Iconic bike maker Harley-Davidson yesterday beat Wall Street profit and sales expectations, despite reporting a drop in net income to $299.8m (£192.65m) from $354.2m a year earlier. Consolidated revenue at the Hell’s Angels favourite fell to $1.82bn, from $2bn this time last year. Sales in Asia rose 16.6 per cent – despite a strong dollar – due mainly to its new lighter, urban street model, but fell in Europe, Latin America and Canada.
Verizon Communications yesterday lowered its full-year revenue target after users on average paid less for its services during the second quarter amid continuing industry competition and promotional activity. Net income attributable to Verizon rose to $4.23bn (£2.72bn) in the quarter from $4.21bn a year earlier. Revenue rose to $32.22bn from $31.48bn, missing analysts’ estimates of $32.87bn.
Bank of New York Mellon
Bank of New York Mellon, one of the world’s largest custody banks, yesterday reported adjusted earnings of $868m (£558m), or 77 cents a share, during the second quarter. That compared with $715m, or 62 cents a share, in the year-ago quarter. Analysts, on average, had expected earnings of 66 cents per share, according to Thomson Reuters.
United Technologies yesterday reported that net sales had fallen five per cent to $16.3bn (£10.5bn), hurt by the impact of the strong dollar on foreign sales. On an organic basis, revenue rose by three per cent. The manufacturer of Otis Lifts, Pratt and Whitney jet engines and Carrier air conditioning equipment said that second-quarter net income fell to $1.54bn from $1.68bn a year ago. On Monday, it announced the $9bn sale of its Sikorsky helicopters unit to Lockheed Martin.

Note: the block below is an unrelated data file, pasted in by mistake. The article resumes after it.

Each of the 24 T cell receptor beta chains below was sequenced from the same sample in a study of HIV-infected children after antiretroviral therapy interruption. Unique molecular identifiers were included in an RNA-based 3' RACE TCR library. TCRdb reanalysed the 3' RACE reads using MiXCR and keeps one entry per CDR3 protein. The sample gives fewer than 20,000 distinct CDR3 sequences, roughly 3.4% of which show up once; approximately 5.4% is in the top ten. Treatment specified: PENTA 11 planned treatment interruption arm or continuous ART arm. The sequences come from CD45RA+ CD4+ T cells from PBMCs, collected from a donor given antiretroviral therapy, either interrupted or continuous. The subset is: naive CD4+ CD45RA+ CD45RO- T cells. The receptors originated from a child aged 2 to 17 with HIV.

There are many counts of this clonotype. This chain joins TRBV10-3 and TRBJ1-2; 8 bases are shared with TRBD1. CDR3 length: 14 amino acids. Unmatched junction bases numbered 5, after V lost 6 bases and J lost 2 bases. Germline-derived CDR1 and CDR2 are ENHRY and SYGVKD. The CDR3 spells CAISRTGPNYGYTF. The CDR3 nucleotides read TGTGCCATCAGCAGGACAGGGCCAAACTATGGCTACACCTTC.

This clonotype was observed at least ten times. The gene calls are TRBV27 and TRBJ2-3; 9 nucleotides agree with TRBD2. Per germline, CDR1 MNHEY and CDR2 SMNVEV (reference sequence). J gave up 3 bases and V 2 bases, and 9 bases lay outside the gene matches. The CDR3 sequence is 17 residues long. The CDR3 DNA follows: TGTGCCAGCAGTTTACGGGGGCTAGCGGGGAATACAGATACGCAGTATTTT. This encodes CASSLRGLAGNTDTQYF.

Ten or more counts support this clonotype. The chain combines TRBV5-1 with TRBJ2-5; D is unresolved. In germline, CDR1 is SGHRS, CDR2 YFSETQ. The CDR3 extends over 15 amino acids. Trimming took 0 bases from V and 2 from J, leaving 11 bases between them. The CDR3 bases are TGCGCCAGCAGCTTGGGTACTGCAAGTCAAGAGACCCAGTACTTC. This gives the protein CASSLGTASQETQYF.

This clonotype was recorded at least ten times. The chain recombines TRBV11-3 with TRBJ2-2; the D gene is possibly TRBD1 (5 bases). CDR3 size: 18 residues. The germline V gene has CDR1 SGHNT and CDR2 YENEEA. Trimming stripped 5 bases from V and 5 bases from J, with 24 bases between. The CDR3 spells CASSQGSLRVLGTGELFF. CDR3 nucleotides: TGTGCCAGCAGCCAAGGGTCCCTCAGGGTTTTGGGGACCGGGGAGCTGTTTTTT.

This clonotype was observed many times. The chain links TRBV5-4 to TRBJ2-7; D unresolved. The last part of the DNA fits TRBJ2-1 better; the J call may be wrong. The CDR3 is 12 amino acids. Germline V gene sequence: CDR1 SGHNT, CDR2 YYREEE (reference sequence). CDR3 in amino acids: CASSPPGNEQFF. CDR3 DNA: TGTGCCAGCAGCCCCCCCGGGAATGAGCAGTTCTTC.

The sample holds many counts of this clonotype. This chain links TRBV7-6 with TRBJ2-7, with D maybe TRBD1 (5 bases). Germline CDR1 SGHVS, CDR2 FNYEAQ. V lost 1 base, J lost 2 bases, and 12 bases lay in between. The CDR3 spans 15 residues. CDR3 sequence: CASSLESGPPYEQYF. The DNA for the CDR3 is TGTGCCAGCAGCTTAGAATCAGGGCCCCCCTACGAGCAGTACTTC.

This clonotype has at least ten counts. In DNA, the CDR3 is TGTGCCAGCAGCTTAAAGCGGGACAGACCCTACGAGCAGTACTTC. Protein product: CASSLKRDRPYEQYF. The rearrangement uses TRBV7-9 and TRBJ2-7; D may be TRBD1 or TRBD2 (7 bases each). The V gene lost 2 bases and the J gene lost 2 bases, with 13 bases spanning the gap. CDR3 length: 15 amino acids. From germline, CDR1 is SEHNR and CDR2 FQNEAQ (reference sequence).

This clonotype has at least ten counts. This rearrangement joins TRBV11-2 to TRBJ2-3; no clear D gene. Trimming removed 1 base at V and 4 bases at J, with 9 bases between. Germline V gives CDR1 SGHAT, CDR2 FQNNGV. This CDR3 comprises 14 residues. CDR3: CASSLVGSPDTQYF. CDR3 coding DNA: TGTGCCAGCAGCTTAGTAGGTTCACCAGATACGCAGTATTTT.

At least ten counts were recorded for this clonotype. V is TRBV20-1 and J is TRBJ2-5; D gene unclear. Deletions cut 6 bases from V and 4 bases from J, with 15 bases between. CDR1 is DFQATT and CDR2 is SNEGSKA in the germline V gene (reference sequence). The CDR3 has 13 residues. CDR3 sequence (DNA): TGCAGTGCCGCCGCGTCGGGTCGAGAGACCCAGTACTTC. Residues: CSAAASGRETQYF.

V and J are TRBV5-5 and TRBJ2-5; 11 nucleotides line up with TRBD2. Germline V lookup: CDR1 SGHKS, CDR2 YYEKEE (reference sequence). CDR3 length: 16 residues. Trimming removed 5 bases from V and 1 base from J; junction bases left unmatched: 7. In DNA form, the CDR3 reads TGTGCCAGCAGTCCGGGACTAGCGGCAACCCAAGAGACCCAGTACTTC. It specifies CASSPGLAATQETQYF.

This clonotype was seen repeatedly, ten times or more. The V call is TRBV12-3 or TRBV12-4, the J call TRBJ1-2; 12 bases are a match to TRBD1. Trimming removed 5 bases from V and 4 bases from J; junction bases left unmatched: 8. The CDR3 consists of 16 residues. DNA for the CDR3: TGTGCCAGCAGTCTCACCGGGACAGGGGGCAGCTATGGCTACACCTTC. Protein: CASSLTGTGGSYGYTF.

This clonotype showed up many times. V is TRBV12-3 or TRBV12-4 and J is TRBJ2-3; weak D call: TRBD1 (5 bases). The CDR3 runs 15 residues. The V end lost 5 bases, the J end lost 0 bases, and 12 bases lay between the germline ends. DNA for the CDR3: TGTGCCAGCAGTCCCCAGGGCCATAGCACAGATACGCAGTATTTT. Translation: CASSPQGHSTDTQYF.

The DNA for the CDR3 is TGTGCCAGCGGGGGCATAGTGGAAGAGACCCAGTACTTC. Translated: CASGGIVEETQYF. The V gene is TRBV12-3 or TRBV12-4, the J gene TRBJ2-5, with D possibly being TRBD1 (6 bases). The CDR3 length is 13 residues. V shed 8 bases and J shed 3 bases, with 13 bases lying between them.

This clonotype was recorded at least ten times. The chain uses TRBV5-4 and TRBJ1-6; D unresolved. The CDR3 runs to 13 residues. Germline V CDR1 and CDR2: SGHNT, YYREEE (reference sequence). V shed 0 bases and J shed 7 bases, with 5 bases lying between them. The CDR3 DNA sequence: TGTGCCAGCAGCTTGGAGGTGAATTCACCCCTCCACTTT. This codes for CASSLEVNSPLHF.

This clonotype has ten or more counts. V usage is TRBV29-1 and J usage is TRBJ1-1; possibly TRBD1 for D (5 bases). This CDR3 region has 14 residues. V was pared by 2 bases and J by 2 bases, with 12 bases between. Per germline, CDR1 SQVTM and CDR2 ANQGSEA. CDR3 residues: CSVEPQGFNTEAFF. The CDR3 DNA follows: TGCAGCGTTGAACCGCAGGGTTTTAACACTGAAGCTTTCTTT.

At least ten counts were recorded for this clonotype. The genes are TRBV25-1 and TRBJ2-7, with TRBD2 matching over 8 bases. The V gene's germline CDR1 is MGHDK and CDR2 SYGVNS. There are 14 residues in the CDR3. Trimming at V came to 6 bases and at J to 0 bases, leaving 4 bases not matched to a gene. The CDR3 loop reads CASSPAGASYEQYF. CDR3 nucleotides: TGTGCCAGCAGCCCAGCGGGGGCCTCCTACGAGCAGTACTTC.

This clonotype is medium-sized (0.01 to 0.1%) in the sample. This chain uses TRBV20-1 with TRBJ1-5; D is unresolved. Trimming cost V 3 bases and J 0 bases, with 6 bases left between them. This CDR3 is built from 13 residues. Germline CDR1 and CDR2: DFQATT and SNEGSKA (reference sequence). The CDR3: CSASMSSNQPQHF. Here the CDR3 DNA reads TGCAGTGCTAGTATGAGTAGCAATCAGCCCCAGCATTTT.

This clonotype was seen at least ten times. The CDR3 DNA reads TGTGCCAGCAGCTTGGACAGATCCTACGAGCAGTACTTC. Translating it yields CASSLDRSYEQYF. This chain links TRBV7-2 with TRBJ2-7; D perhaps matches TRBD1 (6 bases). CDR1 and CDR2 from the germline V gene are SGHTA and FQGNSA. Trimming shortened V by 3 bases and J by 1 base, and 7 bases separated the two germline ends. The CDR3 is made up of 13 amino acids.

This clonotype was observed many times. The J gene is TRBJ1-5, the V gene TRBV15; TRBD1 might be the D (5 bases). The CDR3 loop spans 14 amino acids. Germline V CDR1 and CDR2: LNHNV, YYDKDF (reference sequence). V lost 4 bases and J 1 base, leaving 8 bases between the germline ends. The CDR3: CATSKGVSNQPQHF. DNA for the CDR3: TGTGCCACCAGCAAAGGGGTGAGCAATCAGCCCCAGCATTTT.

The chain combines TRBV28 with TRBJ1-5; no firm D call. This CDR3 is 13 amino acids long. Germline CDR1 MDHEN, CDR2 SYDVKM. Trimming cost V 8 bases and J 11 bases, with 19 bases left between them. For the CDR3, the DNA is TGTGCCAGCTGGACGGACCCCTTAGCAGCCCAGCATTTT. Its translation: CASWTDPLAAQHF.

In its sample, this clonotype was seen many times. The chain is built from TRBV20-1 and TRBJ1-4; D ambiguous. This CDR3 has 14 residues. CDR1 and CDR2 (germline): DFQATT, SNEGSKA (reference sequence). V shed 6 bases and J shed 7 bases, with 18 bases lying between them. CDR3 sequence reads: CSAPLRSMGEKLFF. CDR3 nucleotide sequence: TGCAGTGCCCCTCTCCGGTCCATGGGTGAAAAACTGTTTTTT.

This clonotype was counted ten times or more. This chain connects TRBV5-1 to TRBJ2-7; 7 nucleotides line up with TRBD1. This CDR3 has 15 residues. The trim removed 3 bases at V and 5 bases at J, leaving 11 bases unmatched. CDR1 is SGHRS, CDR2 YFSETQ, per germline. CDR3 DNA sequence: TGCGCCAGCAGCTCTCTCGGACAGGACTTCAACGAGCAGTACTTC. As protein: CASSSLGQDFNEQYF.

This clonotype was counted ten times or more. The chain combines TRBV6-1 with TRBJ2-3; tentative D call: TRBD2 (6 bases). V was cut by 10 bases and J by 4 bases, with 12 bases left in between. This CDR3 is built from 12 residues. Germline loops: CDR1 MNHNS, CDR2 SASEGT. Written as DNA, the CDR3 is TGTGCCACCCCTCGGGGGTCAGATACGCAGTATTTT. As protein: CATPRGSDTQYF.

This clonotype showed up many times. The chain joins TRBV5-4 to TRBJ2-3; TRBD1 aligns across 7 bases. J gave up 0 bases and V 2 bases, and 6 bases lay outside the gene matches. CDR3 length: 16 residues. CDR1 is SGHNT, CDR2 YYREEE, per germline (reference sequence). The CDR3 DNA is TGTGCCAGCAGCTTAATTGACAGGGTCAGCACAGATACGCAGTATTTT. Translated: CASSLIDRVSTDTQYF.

Software giant Microsoft yesterday reported a $3.2bn (£2.05bn) quarterly net loss as it wrote down its Nokia phone business and demand fell for its Windows operating system. The company took a charge of $7.5bn in the fourth quarter related to the restructuring of its Nokia handset business, which it acquired last year. Microsoft’s shares fell three per cent to $45.80 in extended trading.
Yahoo has reported a quarterly loss, hurt by higher spending to attract users to its websites to better compete with Google and Facebook. The company reported a net loss attributable to it of $21.6m (£13.9m) in the second quarter ended 30 June, compared with a profit of $269.7m a year earlier. Revenue for the three months, after deducting fees paid to partner websites, was flat at $1.04bn.